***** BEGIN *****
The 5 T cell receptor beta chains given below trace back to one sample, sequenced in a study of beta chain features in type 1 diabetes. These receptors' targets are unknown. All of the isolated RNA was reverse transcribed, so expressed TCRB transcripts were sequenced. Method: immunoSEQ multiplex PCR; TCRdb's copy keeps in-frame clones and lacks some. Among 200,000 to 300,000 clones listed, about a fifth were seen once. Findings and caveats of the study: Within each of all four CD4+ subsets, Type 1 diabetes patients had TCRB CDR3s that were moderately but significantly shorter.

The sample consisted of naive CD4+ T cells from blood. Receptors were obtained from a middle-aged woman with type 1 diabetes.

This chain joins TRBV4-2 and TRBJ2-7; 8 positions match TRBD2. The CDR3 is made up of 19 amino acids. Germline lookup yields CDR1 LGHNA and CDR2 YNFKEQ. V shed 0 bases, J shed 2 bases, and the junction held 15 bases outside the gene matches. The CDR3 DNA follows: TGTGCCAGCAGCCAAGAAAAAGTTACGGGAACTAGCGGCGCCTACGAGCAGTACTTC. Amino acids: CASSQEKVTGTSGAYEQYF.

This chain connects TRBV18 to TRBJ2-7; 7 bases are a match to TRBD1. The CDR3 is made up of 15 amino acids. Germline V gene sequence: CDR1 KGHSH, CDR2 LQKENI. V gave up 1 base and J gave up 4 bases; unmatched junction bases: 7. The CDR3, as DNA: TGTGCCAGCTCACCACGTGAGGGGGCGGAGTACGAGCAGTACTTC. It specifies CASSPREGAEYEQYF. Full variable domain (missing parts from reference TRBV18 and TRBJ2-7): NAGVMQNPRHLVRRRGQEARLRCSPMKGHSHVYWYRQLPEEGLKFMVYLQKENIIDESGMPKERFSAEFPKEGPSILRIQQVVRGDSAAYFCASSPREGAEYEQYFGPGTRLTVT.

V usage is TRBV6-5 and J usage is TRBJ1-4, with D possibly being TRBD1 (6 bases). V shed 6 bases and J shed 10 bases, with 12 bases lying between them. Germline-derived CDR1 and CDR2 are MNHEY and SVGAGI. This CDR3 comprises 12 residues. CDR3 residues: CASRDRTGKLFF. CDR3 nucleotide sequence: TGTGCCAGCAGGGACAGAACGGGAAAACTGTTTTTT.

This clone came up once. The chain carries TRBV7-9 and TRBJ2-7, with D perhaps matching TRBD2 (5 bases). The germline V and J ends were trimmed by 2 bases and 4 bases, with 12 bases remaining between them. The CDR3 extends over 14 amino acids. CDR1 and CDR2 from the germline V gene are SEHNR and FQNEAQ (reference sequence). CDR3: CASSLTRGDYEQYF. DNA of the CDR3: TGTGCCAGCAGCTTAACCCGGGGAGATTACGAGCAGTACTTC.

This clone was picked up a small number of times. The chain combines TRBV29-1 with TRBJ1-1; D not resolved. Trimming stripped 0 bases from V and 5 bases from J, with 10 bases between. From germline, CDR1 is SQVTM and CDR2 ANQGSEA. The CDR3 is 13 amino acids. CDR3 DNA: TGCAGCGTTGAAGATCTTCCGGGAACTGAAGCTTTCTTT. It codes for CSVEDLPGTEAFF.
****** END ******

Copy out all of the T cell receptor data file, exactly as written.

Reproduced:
The 5 T cell receptor beta chains given below trace back to one sample, sequenced in a study of beta chain features in type 1 diabetes. These receptors' targets are unknown. All of the isolated RNA was reverse transcribed, so expressed TCRB transcripts were sequenced. Method: immunoSEQ multiplex PCR; TCRdb's copy keeps in-frame clones and lacks some. Among 200,000 to 300,000 clones listed, about a fifth were seen once. Findings and caveats of the study: Within each of all four CD4+ subsets, Type 1 diabetes patients had TCRB CDR3s that were moderately but significantly shorter.

The sample consisted of naive CD4+ T cells from blood. Receptors were obtained from a middle-aged woman with type 1 diabetes.

This chain joins TRBV4-2 and TRBJ2-7; 8 positions match TRBD2. The CDR3 is made up of 19 amino acids. Germline lookup yields CDR1 LGHNA and CDR2 YNFKEQ. V shed 0 bases, J shed 2 bases, and the junction held 15 bases outside the gene matches. The CDR3 DNA follows: TGTGCCAGCAGCCAAGAAAAAGTTACGGGAACTAGCGGCGCCTACGAGCAGTACTTC. Amino acids: CASSQEKVTGTSGAYEQYF.

This chain connects TRBV18 to TRBJ2-7; 7 bases are a match to TRBD1. The CDR3 is made up of 15 amino acids. Germline V gene sequence: CDR1 KGHSH, CDR2 LQKENI. V gave up 1 base and J gave up 4 bases; unmatched junction bases: 7. The CDR3, as DNA: TGTGCCAGCTCACCACGTGAGGGGGCGGAGTACGAGCAGTACTTC. It specifies CASSPREGAEYEQYF. Full variable domain (missing parts from reference TRBV18 and TRBJ2-7): NAGVMQNPRHLVRRRGQEARLRCSPMKGHSHVYWYRQLPEEGLKFMVYLQKENIIDESGMPKERFSAEFPKEGPSILRIQQVVRGDSAAYFCASSPREGAEYEQYFGPGTRLTVT.

V usage is TRBV6-5 and J usage is TRBJ1-4, with D possibly being TRBD1 (6 bases). V shed 6 bases and J shed 10 bases, with 12 bases lying between them. Germline-derived CDR1 and CDR2 are MNHEY and SVGAGI. This CDR3 comprises 12 residues. CDR3 residues: CASRDRTGKLFF. CDR3 nucleotide sequence: TGTGCCAGCAGGGACAGAACGGGAAAACTGTTTTTT.

This clone came up once. The chain carries TRBV7-9 and TRBJ2-7, with D perhaps matching TRBD2 (5 bases). The germline V and J ends were trimmed by 2 bases and 4 bases, with 12 bases remaining between them. The CDR3 extends over 14 amino acids. CDR1 and CDR2 from the germline V gene are SEHNR and FQNEAQ (reference sequence). CDR3: CASSLTRGDYEQYF. DNA of the CDR3: TGTGCCAGCAGCTTAACCCGGGGAGATTACGAGCAGTACTTC.

This clone was picked up a small number of times. The chain combines TRBV29-1 with TRBJ1-1; D not resolved. Trimming stripped 0 bases from V and 5 bases from J, with 10 bases between. From germline, CDR1 is SQVTM and CDR2 ANQGSEA. The CDR3 is 13 amino acids. CDR3 DNA: TGCAGCGTTGAAGATCTTCCGGGAACTGAAGCTTTCTTT. It codes for CSVEDLPGTEAFF.